Given the travel restrictions between the U.S. and Canada, the work is coordinated remotely, and in-person meetings have been replaced with additional phone calls and emails to connect with growers and partners. We’re also using other channels: the Cheerios–Xerces program was featured in a pollinator episode of the “Grain on the Brain” podcast and I was a presenter on a SaskOrganics webinar entitled “Nurturing Nature: Fostering Biodiversity on Farms.” In areas where small gatherings are allowed, the conservation districts in Canada will host a pollinator coffee hour: local growers will gather in the watershed office and I will join them by video—with my own cup of coffee. We’ll talk about managing their habitat for pollinators and addressing any of the challenges they may have, such as weeds. It isn’t the same as meeting farmers on their land, but I’m interested in trying it as another method of sharing knowledge and experiences. Thanks to our many partners and farmers, in 2020 we have eight projects already in the ground and will be adding more in the fall towards this year’s goal of over 800 acres of pollinator habitat through the program.
Habitat Planning in a Time of Restricted Travel
Cameron Newell, Bee Better Certified Program Coordinator (California)
Several months back, the Zirkle Fruit company, a partner in central Washington state, reached out with a proposal to seed nearly 9 acres of cover crop and plant 4.6 acres of native pollinator-attractive shrubs and forbs on their farmland near Mattawa. At the time there was no doubt in my mind that we could get the work done, as I regularly coordinated projects in other states from my base in southern California. How that initial feeling of confidence has changed as the coronavirus pandemic unfolded! From three states away, a project to plant nearly 14 acres of habitat started to look very daunting. To add to the complexity, the grower also wanted to get Bee Better Certified directly after the habitat had been planted.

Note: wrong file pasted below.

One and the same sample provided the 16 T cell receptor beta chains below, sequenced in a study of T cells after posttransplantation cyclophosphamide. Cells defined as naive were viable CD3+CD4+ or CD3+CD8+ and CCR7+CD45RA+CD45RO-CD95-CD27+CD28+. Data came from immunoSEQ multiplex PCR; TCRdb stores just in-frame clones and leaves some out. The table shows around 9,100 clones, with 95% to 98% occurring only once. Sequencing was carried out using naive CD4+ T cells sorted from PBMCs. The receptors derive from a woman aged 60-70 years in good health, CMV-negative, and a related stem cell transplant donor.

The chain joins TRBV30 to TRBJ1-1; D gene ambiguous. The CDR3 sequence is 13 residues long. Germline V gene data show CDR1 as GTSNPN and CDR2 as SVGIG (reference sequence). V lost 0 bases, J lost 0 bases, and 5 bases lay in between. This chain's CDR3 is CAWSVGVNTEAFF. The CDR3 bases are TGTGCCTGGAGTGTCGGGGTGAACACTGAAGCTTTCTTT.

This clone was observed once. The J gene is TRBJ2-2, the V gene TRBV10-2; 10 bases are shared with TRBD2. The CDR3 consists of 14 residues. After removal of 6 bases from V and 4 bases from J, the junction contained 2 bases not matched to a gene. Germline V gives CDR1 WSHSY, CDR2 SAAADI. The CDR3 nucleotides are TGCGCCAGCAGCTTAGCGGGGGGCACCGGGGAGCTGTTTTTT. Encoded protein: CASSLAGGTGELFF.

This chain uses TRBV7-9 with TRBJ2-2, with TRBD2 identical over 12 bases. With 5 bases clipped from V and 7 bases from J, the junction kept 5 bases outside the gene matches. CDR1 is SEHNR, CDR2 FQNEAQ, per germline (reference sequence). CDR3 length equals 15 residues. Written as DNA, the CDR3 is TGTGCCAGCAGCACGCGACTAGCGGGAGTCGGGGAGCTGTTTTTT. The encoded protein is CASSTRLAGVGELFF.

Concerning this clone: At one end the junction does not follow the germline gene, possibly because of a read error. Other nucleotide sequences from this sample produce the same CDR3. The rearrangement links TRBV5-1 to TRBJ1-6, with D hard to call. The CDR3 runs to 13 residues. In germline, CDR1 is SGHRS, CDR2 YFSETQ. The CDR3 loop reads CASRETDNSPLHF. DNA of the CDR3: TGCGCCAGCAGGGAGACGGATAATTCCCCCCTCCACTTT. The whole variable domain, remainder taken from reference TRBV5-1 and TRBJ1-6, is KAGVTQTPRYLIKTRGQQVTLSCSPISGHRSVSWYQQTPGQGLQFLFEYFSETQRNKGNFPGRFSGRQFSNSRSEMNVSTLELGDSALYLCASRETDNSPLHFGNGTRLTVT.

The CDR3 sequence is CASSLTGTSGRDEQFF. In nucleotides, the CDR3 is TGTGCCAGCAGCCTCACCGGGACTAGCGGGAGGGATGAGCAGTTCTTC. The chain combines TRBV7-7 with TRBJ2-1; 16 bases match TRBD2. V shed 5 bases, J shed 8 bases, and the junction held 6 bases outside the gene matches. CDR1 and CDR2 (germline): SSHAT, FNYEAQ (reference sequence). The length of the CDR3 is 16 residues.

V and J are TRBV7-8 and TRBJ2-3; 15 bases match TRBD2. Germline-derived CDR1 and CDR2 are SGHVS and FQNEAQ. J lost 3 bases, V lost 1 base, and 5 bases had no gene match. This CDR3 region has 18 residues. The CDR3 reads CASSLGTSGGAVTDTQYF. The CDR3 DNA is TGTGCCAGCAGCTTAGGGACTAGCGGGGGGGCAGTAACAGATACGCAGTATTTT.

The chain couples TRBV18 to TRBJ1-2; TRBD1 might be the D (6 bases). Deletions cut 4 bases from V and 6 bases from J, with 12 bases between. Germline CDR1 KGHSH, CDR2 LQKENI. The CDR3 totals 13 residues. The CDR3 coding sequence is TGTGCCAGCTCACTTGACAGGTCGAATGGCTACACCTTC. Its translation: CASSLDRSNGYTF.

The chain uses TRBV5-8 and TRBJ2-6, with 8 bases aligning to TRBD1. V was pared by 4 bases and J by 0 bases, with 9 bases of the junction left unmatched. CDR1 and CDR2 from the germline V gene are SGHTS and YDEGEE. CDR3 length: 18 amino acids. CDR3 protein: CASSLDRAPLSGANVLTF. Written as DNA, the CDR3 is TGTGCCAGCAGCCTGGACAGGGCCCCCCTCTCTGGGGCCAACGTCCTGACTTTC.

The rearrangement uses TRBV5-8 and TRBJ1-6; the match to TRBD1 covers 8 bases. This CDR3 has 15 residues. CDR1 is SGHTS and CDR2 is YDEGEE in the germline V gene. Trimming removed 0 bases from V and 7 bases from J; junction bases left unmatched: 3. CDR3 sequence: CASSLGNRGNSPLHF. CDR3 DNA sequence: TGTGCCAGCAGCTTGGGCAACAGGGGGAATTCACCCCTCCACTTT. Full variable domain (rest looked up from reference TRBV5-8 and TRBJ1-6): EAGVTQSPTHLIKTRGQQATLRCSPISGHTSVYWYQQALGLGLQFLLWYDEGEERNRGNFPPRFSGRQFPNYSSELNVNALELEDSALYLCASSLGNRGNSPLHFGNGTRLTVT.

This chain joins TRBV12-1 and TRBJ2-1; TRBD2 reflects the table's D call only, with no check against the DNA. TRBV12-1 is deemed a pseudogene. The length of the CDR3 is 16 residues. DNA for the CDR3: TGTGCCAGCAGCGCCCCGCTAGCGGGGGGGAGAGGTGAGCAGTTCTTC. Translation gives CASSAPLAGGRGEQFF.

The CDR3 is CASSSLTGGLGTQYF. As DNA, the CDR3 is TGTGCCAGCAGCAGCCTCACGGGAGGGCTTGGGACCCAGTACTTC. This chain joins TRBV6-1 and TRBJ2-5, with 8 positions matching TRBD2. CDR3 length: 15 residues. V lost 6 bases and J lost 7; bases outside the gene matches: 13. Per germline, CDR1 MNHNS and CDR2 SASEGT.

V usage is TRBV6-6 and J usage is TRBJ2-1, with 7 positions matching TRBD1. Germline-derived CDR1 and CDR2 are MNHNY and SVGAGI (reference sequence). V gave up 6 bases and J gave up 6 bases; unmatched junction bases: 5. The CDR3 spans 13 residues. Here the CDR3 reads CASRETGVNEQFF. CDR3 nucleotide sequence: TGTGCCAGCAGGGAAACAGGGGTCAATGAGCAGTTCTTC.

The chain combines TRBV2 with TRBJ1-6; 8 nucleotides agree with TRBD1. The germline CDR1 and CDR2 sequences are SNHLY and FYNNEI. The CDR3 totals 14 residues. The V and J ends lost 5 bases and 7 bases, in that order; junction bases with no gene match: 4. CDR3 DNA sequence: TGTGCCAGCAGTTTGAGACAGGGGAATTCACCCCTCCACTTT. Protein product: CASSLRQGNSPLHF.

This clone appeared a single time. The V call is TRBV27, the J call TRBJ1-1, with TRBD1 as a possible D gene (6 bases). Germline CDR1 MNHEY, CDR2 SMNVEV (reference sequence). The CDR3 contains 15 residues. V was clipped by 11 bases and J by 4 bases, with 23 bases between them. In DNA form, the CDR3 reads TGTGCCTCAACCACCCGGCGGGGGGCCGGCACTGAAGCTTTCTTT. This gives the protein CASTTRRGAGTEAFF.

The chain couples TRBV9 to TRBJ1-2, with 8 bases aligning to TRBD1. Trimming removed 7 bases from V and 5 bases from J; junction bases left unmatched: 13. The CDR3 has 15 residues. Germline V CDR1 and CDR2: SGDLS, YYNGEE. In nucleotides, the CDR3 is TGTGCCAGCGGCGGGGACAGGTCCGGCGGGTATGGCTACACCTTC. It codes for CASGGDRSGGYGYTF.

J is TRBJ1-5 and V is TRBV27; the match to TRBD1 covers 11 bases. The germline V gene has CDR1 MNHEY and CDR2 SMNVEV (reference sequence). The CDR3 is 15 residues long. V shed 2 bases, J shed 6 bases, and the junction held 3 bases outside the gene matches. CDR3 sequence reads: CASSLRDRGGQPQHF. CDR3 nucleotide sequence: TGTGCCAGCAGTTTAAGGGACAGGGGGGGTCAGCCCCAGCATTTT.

Habitat planting at the Zirkle Fruit company’s Mattawa ranch. (Photo: Zirkle Fruit Company.)
We have been working with this grower at other locations for several years now and together we have installed many acres of habitat. This strong relationship, and some great seed companies and native plant nurseries in the region, is what gave me the confidence to move forward on this project under the prevailing conditions. We also need to be adaptable with the current uncertainty in the world and this long-distance habitat project model is one that may be a reality for a while. This seemed like an ideal way to trial the process and continue to do some good work installing beautiful pollinator habitat in the inland Northwest.
Working in the western states gives us as pollinator habitat ecologists a wonderful palate of plants to work with. When designing this habitat diversity was always the focus: plants that flower across the season, provide nesting resources, and support declining butterfly species, such as the monarch, were high on the list. The project in Mattawa uses a total of twenty-four native species—including milkweed, blanketflower, goldenrod, penstemon, buckwheat, and golden current—planted across three permanent habitat sites, and a cover crop mix of two native and two nonnative species on a fallow orchard block. The large diversity of flower shapes and sizes will not only benefit the diversity of native bees in the region, but also the diversity of other beneficial insects that this organic grower heavily relies on for pest control in their orchards. I really look forward to the time when travel is again possible and I can visit the sites to see these plantings in bloom and abuzz with bees!
Apple orchard row at Zirkle’s Othello ranch. (Photo: Xerces Society / Cameron Newell.)
Learn more about the Xerces Society’s Pollinator Conservation Program.